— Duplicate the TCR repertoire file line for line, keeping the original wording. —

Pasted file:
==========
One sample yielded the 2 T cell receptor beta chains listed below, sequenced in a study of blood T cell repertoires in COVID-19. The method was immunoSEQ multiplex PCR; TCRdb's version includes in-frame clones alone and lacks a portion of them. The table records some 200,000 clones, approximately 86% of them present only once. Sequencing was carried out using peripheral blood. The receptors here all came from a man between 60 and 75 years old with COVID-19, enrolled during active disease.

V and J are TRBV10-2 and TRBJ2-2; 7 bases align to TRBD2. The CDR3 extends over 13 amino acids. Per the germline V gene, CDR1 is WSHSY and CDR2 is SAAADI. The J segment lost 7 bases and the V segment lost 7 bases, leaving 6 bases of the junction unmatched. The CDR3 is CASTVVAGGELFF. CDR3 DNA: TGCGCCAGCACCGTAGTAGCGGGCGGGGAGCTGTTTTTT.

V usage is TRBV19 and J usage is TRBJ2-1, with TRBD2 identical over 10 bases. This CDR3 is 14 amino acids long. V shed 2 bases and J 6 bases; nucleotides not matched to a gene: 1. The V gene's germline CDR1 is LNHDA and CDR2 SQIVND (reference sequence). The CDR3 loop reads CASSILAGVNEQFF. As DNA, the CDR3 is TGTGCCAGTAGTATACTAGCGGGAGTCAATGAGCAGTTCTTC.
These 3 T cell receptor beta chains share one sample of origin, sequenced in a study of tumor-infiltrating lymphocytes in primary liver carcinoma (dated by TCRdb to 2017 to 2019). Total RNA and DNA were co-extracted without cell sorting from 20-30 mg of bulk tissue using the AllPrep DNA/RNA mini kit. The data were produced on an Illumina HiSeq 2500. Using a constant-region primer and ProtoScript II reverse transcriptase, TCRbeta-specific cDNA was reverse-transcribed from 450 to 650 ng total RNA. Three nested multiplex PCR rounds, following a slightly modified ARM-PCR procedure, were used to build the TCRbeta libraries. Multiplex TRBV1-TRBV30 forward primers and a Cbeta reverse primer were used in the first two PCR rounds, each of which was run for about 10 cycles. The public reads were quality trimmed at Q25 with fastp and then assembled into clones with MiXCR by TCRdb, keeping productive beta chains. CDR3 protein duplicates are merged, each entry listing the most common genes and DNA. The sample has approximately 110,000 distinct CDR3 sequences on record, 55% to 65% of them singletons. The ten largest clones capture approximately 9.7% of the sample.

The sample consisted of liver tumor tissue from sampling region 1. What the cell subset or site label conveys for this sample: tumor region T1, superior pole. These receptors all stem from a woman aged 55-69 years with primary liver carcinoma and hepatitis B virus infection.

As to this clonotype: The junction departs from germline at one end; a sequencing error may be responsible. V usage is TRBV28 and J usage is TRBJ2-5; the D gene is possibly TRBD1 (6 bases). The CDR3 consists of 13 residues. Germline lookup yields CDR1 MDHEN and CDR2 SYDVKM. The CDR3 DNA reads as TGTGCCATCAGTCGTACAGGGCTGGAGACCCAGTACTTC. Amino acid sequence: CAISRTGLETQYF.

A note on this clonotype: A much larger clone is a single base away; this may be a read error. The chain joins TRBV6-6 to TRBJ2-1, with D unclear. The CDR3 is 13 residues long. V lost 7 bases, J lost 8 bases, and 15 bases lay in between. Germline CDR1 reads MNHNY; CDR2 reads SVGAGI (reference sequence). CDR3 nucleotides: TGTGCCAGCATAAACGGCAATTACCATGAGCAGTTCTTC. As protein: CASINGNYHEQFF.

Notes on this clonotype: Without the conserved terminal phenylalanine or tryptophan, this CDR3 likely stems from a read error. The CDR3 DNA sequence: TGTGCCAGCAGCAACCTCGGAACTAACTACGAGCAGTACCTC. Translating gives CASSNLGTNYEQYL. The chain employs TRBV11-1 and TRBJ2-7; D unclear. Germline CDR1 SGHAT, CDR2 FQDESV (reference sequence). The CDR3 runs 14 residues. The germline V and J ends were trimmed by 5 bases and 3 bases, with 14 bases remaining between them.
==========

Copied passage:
One sample yielded the 2 T cell receptor beta chains listed below, sequenced in a study of blood T cell repertoires in COVID-19. The method was immunoSEQ multiplex PCR; TCRdb's version includes in-frame clones alone and lacks a portion of them. The table records some 200,000 clones, approximately 86% of them present only once. Sequencing was carried out using peripheral blood. The receptors here all came from a man between 60 and 75 years old with COVID-19, enrolled during active disease.

V and J are TRBV10-2 and TRBJ2-2; 7 bases align to TRBD2. The CDR3 extends over 13 amino acids. Per the germline V gene, CDR1 is WSHSY and CDR2 is SAAADI. The J segment lost 7 bases and the V segment lost 7 bases, leaving 6 bases of the junction unmatched. The CDR3 is CASTVVAGGELFF. CDR3 DNA: TGCGCCAGCACCGTAGTAGCGGGCGGGGAGCTGTTTTTT.

V usage is TRBV19 and J usage is TRBJ2-1, with TRBD2 identical over 10 bases. This CDR3 is 14 amino acids long. V shed 2 bases and J 6 bases; nucleotides not matched to a gene: 1. The V gene's germline CDR1 is LNHDA and CDR2 SQIVND (reference sequence). The CDR3 loop reads CASSILAGVNEQFF. As DNA, the CDR3 is TGTGCCAGTAGTATACTAGCGGGAGTCAATGAGCAGTTCTTC.
These 3 T cell receptor beta chains share one sample of origin, sequenced in a study of tumor-infiltrating lymphocytes in primary liver carcinoma (dated by TCRdb to 2017 to 2019). Total RNA and DNA were co-extracted without cell sorting from 20-30 mg of bulk tissue using the AllPrep DNA/RNA mini kit. The data were produced on an Illumina HiSeq 2500. Using a constant-region primer and ProtoScript II reverse transcriptase, TCRbeta-specific cDNA was reverse-transcribed from 450 to 650 ng total RNA. Three nested multiplex PCR rounds, following a slightly modified ARM-PCR procedure, were used to build the TCRbeta libraries. Multiplex TRBV1-TRBV30 forward primers and a Cbeta reverse primer were used in the first two PCR rounds, each of which was run for about 10 cycles. The public reads were quality trimmed at Q25 with fastp and then assembled into clones with MiXCR by TCRdb, keeping productive beta chains. CDR3 protein duplicates are merged, each entry listing the most common genes and DNA. The sample has approximately 110,000 distinct CDR3 sequences on record, 55% to 65% of them singletons. The ten largest clones capture approximately 9.7% of the sample.

The sample consisted of liver tumor tissue from sampling region 1. What the cell subset or site label conveys for this sample: tumor region T1, superior pole. These receptors all stem from a woman aged 55-69 years with primary liver carcinoma and hepatitis B virus infection.

As to this clonotype: The junction departs from germline at one end; a sequencing error may be responsible. V usage is TRBV28 and J usage is TRBJ2-5; the D gene is possibly TRBD1 (6 bases). The CDR3 consists of 13 residues. Germline lookup yields CDR1 MDHEN and CDR2 SYDVKM. The CDR3 DNA reads as TGTGCCATCAGTCGTACAGGGCTGGAGACCCAGTACTTC. Amino acid sequence: CAISRTGLETQYF.

A note on this clonotype: A much larger clone is a single base away; this may be a read error. The chain joins TRBV6-6 to TRBJ2-1, with D unclear. The CDR3 is 13 residues long. V lost 7 bases, J lost 8 bases, and 15 bases lay in between. Germline CDR1 reads MNHNY; CDR2 reads SVGAGI (reference sequence). CDR3 nucleotides: TGTGCCAGCATAAACGGCAATTACCATGAGCAGTTCTTC. As protein: CASINGNYHEQFF.

Notes on this clonotype: Without the conserved terminal phenylalanine or tryptophan, this CDR3 likely stems from a read error. The CDR3 DNA sequence: TGTGCCAGCAGCAACCTCGGAACTAACTACGAGCAGTACCTC. Translating gives CASSNLGTNYEQYL. The chain employs TRBV11-1 and TRBJ2-7; D unclear. Germline CDR1 SGHAT, CDR2 FQDESV (reference sequence). The CDR3 runs 14 residues. The germline V and J ends were trimmed by 5 bases and 3 bases, with 14 bases remaining between them.